Saturday, May 31, 2014

Is that a project manager or a product manager you're after?

I typically do quite long stints with clients. This enables me to approach the market every 2-3 years with a clean pair of eyes and some ability to discern how it has (or has not changed).

And, I observe a dominant trend in the market for project managers. Something that while it may have been present previously, is now all but ubiquitous. 

Let me ask a couple of quick questions first - consider this a little warming up to the subject.

  1. Which project management methodology requires the project manager to be a subject matter expert?
  2. Which project management process requires the project manager to be a subject matter expert?
  3. Which project management product requires the project manager to be a subject matter expert?
  4. Which project management process, product or methodology requires the project manager to have implemented the same (or nearly the same) product before.
  5. How many projects fail due to a lack of subject matter expertise on the part of the project manager?
(Please note - your project management subject matter expertise is a given)

And, the answer in all cases (as you almost certainly reasoned for yourself) is none of them. Even if you quibble the last one - it's almost a self-evident conclusion if you accept the other 4.

Now I do understand why project managers tend to operate in their chosed fields of (say) construction, accounting or (in my case) information technology. If you spend 90% of your time communicating, you can't spend 90% of the time deciphering what (for the uninitiated) is going to be opaque jargon.

But, that's not what I'm seeing. What I'm seeing is hiring managers who (for instance) are seeking a highly literate technical project manger, with (say) extensive CRM experience and (in particular) SalesForce.Com. But also (and these aren't necessarily nice to haves), Oracle, SQL, Agile, UML. Oh and not forgetting your extensive (for example) experience with off-shore oil and gas and the two CRM implementations you'll have already done.

Now a quick review of some of the chief culprits which cause projects to fail

  1. Poor risk management
  2. Poor stakeholder identification / engagement leading to omission of requirements
  3. Estimating that corresponds in no way to what is achievable on the ground
  4. Flawed business case
  5. Poor scope control
So which of these are addressed by anything other than good project management practice? Yep - none of them.

So how did we get here? I can't say because I'm not a recruiter with my finger on the pulse of the concerns and imperatives of hiring managers, but I have my suspicions.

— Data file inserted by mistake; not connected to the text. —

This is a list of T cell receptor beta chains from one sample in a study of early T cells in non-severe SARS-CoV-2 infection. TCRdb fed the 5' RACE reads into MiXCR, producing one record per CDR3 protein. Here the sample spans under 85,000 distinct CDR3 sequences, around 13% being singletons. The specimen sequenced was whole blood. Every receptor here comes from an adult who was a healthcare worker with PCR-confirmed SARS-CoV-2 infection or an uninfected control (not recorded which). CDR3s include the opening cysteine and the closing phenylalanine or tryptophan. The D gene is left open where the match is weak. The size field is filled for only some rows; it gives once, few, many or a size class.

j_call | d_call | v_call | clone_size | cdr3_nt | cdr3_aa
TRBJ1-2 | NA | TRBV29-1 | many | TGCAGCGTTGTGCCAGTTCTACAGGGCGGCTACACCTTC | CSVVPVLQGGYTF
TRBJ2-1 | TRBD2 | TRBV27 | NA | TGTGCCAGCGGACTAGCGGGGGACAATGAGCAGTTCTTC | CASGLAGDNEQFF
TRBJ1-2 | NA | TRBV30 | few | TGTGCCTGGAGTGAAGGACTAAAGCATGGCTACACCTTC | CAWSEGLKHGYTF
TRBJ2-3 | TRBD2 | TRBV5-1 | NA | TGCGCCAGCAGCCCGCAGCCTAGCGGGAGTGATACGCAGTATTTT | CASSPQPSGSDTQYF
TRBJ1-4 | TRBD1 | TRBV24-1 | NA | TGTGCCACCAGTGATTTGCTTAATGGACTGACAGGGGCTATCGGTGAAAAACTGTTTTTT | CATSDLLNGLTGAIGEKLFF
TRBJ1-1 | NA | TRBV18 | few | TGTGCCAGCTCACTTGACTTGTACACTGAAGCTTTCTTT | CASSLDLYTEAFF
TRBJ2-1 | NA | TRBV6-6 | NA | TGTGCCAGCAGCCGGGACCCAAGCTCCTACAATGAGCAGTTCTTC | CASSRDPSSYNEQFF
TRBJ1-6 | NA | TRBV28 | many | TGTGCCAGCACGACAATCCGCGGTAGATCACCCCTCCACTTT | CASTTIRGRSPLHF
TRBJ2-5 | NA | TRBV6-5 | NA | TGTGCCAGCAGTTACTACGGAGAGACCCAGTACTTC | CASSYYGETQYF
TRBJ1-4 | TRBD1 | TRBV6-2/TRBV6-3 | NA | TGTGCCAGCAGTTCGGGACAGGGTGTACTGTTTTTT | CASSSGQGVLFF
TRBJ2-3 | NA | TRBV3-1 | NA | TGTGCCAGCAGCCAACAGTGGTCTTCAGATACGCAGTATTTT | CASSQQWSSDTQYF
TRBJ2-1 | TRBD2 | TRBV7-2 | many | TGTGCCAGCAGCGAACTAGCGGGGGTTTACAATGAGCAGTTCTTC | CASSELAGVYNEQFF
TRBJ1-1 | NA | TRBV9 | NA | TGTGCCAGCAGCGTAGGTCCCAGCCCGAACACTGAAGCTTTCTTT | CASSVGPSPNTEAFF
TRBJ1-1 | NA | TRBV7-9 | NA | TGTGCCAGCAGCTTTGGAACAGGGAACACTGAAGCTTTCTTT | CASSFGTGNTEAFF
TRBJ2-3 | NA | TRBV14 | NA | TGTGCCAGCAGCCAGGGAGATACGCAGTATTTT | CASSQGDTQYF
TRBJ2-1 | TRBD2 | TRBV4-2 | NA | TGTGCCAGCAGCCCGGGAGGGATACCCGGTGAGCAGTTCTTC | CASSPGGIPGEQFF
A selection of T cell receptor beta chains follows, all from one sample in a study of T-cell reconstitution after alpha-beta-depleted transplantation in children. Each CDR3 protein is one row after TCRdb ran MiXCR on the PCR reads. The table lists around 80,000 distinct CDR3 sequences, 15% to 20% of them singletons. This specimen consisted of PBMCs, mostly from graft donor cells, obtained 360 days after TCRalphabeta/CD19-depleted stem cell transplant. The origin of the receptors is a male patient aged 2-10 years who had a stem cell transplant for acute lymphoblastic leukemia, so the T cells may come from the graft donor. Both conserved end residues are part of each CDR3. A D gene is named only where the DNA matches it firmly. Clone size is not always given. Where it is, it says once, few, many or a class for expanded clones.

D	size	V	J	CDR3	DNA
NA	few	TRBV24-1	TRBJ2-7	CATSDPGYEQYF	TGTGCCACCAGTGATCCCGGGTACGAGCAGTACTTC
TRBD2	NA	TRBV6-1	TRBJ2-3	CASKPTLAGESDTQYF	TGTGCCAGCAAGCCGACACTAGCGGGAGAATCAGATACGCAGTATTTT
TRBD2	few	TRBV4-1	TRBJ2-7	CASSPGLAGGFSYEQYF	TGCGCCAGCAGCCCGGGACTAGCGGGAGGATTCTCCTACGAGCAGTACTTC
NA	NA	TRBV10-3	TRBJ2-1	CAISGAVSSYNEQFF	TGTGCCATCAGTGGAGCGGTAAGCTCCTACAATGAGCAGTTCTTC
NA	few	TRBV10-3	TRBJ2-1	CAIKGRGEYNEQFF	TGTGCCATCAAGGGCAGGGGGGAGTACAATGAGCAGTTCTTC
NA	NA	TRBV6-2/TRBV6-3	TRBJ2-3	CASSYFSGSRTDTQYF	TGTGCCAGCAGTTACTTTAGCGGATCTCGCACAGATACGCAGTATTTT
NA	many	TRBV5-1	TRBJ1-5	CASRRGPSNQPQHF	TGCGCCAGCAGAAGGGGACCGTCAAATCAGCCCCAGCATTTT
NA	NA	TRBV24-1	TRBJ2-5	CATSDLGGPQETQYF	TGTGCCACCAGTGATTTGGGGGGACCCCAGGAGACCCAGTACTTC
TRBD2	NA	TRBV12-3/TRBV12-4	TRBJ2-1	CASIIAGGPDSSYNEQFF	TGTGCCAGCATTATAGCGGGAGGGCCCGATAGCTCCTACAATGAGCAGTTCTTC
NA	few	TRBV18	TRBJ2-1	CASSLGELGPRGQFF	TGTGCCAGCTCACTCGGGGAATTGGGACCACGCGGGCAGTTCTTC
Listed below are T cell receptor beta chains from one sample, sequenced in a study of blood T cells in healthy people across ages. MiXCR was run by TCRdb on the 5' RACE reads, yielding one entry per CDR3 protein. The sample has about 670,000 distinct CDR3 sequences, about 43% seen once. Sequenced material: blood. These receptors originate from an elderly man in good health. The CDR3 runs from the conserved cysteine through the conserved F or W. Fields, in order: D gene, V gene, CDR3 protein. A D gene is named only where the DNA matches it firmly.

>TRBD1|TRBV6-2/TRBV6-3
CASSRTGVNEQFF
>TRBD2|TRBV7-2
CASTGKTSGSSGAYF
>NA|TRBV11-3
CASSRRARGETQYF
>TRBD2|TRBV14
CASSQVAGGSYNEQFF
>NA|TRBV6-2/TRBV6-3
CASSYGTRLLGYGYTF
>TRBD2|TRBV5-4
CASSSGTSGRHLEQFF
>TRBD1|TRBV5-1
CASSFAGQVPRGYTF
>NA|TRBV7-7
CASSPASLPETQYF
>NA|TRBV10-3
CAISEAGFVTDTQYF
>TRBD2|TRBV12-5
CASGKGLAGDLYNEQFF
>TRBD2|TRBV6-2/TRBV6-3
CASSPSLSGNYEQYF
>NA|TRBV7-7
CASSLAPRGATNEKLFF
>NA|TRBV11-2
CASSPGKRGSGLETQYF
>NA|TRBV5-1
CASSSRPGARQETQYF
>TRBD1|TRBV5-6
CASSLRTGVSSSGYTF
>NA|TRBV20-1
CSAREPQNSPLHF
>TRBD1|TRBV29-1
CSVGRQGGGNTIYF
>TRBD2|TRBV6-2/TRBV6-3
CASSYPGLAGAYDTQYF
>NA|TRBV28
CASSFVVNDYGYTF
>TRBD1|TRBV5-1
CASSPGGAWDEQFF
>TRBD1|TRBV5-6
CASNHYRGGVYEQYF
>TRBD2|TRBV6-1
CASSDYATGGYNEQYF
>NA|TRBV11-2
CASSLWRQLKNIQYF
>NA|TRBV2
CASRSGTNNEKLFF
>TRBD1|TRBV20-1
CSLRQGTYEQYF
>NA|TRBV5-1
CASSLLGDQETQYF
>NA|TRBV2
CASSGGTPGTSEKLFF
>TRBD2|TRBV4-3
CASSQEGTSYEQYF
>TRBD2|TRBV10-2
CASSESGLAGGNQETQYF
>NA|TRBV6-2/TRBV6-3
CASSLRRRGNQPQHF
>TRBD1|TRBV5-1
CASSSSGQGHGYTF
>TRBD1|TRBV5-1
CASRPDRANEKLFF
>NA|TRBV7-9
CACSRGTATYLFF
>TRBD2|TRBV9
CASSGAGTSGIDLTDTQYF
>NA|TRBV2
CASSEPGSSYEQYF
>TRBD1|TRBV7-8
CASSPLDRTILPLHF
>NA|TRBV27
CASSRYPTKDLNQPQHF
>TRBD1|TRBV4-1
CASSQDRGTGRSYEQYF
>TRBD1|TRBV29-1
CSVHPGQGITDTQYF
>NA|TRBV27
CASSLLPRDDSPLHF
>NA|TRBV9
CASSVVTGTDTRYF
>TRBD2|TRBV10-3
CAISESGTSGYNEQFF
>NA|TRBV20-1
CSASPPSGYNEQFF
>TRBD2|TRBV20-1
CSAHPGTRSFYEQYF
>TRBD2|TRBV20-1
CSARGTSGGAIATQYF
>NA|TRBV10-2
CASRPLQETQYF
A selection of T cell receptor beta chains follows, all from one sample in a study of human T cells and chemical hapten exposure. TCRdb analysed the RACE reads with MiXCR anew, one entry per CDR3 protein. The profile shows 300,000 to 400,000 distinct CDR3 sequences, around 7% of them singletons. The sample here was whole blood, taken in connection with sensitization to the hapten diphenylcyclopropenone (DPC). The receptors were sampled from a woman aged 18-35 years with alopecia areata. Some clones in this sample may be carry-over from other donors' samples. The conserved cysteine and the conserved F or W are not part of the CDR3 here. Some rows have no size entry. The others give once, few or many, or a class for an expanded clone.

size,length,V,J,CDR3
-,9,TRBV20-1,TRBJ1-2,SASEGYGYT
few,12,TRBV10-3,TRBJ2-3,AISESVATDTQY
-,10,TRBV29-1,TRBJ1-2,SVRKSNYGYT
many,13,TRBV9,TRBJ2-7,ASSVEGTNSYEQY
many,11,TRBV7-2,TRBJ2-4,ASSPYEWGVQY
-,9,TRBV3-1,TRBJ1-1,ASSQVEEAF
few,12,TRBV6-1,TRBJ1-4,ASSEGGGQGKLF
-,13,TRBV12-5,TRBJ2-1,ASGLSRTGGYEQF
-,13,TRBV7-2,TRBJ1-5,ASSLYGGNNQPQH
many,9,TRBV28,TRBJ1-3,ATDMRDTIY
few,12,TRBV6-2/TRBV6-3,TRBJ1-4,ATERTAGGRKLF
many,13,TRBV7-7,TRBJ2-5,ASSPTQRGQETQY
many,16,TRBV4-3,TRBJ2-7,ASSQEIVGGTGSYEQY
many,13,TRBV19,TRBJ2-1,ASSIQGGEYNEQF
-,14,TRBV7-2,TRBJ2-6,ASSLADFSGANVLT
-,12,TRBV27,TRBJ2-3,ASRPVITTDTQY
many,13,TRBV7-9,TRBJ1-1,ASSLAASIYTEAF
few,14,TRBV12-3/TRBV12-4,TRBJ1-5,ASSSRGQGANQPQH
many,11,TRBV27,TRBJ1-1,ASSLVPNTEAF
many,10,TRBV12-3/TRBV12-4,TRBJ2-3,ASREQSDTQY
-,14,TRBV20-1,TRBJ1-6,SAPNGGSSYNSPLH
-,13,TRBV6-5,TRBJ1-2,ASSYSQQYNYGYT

1. Unprecedented levels of cynicism towards both project managers and the profession of project management
  2. Organisations instinctively reaching for the comfort blanket of 'someone who's done it before'.
I'm somewhat fortunate in that my technical background allows me a certain discretion. But I know this. On any project where I'm forced to use my technical expertise, I'm not doing the job the client is paying me for. And worse still, neither is somebody else.

Sunday, May 18, 2014

Quotation incrustation (and a little inoculation)

Francis Bacon said, 'There arises from a bad and unapt formation of words a wonderful obstruction of the mind'. And where better for a wonderful obstruction of the mind than the program kick-off meeting? A slide-deck which has been over worked, with pictures of sinking boats (that will never happen here of course), some incidental shots of a medal winning track team and maybe even the odd roaring lion. And of course the quotes. Where would the slide-ware of any self-respecting change practitioner be without some well chosen quotes from a few notable luminaries?

You know the sort of thing... "I don't measure a man's success by how high he climbs but how high he bounces when he hits bottom" or "Success is not final, failure is not fatal: it is the courage to continue that counts".

But quotes are funny things. And, it was only when recently reading Daniel Kahneman's "Thinking, Fast and Slow" (which I can't recommend highly enough incidentally) that I realized just how potentially beguiling a quote can be.

Now even I am not going to try and distil Professor Kahneman's comprehensive insights within a paragraph or two of my blog but among the great swathes of wisdom provided, Professor Kahneman discusses something called the 'confirmation bias'. The tendency to search for, interpret, focus on and remember information in a way that confirms one's preconceptions.

So with that in mind and to underscore by point a little, I ask that you cast your eyes over the following, almost universally flawed, quote-ware; 

“Marriage is a bribe to make a housekeeper think she’s a householder” (Extraordinarily naughty)